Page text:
1000 Books, Year 3

Yes, it’s that time of year again: my annual “what has Jason read in the last year?” post! As I wrote when I began a few years ago,

[In 2014] I gave myself a challenge: read a thousand books in my lifetime. I decided to start counting books I’d read since November 14, 2014 (although I’d read many books before this, I really only wanted to start counting then, so I could better catalogue them).

Last year I had a bit of extra reading time on my hands (yay unexpected employment loss!) and read 33 books. This year, I had a bit less reading time but still managed to get through 29 books, which I feel pretty happy about. For those keeping score, I’m now 86 books down out of my 1000 book challenge. Still a ways to go, but I’m really looking forward to breaking the 10% mark this year.

What a year it’s been (I assume, for all of us). Looking over what I’ve read in the last year, I again see some definite themes (because like all humans, I find patterns everywhere and also I was the one who chose the books in the first place, so). We’ve got a bit of a doomsday / dystopia / destruction-via-media theme going on, systems, play, and cities (which this year I’ve connected thanks to what I’ve read) and as always some solid books on learning and education.

This was also the year I feel like I’ve sort of discovered fiction. Of course fiction’s always been great, but I think I haven’t really clicked with it in a long time, most likely because I’ve been reading the wrong-for-me kind, and because I’ve been focusing on a backlog of mostly non-fiction.

What follows is everything I’ve read in the last year, and notes accompanying the standouts.

  • Watchmen, by Alan Moore, Dave Gibbons, and John Higgins.

    Easily one of the best graphic novels I’ve ever read. It’s gritty, sure, but more importantly it explores its characters and world as integrated and complex systems. That, and the just outstanding use of the comic form make this pretty much a masterpiece.

  • The Story of Your Life, by Ted Chiang.

    Bought this short story at the Strand bookstore immediately after seeing (and loving) the film it inspired, Arrival. It goes in a slightly different, but enjoyable, direction than the movie.

  • The Meaning of the Body, by Mark Johnson.

    By one of the authors of Metaphors We Live By, which I read and loved last year. This book contends, roughly, that human meaning is grounded in our physical bodies, with the argument beginning all the way “down” at our physical movement / flexibility.

    It was a heady read to say the least, but has given me a new sense when thinking about cognition and bodies (especially when thinking about computer intelligence).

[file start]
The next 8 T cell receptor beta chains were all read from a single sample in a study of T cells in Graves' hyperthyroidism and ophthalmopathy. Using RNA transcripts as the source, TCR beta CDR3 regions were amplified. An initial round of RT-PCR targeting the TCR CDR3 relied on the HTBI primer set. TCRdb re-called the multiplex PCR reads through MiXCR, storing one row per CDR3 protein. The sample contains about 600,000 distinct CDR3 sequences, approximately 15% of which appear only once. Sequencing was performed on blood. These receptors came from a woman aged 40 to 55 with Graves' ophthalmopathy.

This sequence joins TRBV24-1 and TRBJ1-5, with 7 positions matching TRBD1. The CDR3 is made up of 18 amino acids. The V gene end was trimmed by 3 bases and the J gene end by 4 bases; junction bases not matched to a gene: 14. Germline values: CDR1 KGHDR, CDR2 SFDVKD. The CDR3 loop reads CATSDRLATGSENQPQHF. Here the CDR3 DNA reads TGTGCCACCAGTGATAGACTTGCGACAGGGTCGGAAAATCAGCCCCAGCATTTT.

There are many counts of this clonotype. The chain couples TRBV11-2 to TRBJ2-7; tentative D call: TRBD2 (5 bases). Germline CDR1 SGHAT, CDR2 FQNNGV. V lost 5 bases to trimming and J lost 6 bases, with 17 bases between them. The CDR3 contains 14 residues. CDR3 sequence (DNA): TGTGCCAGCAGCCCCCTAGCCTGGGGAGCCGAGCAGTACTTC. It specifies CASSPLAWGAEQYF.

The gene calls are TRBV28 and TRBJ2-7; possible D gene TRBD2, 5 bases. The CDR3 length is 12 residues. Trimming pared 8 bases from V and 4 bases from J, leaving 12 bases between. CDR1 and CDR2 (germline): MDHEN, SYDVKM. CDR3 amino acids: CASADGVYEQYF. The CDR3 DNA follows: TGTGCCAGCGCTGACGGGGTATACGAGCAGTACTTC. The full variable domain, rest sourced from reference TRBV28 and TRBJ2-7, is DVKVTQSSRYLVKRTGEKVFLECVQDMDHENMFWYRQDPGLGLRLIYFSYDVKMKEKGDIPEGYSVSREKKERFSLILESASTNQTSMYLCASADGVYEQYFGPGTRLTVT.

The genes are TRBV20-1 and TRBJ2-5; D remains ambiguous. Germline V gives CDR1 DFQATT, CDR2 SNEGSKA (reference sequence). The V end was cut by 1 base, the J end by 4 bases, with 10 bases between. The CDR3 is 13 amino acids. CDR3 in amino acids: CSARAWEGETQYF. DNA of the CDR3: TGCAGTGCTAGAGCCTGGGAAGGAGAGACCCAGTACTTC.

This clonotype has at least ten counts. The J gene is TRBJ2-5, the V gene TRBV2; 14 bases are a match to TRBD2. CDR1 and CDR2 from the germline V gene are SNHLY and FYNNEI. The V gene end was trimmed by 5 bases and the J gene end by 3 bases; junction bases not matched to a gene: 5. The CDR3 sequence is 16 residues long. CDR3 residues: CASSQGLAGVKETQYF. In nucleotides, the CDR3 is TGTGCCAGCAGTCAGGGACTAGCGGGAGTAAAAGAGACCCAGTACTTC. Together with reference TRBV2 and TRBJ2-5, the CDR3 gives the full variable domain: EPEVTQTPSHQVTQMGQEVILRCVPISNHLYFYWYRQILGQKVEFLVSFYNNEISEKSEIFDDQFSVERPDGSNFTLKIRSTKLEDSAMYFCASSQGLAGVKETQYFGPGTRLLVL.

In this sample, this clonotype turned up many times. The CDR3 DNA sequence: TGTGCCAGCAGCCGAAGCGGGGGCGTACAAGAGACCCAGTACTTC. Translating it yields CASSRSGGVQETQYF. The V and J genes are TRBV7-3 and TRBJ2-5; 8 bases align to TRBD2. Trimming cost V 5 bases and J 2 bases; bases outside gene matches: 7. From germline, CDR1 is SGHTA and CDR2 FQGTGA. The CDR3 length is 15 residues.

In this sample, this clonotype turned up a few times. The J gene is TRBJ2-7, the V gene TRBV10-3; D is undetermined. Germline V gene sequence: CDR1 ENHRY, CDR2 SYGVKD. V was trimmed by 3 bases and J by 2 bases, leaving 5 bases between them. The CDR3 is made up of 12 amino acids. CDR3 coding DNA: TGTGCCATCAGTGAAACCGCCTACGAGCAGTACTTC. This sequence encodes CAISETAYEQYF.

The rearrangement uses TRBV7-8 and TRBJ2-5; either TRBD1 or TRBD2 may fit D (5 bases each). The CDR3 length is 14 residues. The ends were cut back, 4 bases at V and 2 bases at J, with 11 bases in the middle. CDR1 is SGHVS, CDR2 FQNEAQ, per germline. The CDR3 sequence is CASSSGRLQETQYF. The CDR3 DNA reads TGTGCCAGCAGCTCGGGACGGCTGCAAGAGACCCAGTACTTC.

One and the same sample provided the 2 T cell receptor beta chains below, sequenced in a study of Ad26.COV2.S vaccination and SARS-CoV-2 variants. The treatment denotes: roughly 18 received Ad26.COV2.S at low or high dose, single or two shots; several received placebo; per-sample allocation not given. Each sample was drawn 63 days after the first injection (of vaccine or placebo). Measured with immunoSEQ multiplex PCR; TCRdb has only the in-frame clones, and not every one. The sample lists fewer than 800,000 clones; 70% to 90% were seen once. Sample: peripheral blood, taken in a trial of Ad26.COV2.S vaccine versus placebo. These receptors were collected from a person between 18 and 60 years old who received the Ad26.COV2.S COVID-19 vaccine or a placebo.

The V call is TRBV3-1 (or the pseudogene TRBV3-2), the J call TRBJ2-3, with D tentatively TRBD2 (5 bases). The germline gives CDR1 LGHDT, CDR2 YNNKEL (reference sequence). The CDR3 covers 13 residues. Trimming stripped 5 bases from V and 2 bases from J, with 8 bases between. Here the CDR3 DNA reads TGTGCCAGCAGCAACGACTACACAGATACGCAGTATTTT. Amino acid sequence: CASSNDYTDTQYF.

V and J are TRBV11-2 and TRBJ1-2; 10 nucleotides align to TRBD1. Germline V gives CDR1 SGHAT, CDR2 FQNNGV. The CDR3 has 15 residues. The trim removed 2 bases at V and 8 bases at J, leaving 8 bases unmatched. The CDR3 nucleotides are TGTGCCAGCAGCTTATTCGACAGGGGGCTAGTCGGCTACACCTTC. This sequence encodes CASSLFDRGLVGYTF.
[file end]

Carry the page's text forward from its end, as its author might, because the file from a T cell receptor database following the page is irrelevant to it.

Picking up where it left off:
• Congratulations, By the Way, by George Saunders.

  • Bridget Jones’s Diary, by Helen Fielding.

    OK. Let’s first take a few minutes to bask in how fantastically laugh-your-arse-off funny this book is from start to finish. It’s good. It’s very good.

    And at a deeper level, it’s even better. I think it’s important for men to read this book, not just because it’s enjoyable, but also because it explores the kinds of things our society puts women through (from calorie counting, to self help books, through to male fuckwittage). Yeah the book’s kind of absurd (like all satire), but that’s kind of the point. (I’ll also add I think it’s even better than the fantastic movie that it inspired)

  • Teaching as a Subversive Activity, by Neil Postman.

    Originally read this book in two days after a personal recommendation from one of Postman’s friends and loved it, but decided to re-read a little slower this time.

    It’s easy to read this book and think “Jeez, the author sure hates teachers.” but the better way to read is as “Jeez, the author sure loves students.” and I think that’s kind of the point. It introduces the need to develop in children rock-solid crap detectors: children should grow up fully equipped to make meaning about their world and their surroundings, and should be immune to all flavours and aromas of bullshit.

    This book has inspired my views on education more than any other book save Mindstorms. Not necessarily the particular views it espouses, but on the dire need for children to grow up as meaning makers, as epistemologists.

  • Nineteen Eighty-Four, by George Orwell.

    Read for no reason in particular.

  • How to Watch TV News, by Neil Postman.

    Read for no reason in particular.

  • The Systems Bible, by John Gall.

  • Play Design, by Chaim Gingold.

    A thoroughly researched and well written thesis on play and its implications for game design, education, city building, and playgrounds. Completely mind opening.

  • Harry Potter and the Prisoner of Azkaban, by JK Rowling.

  • Street Fight, by Janette Sadik-Khan.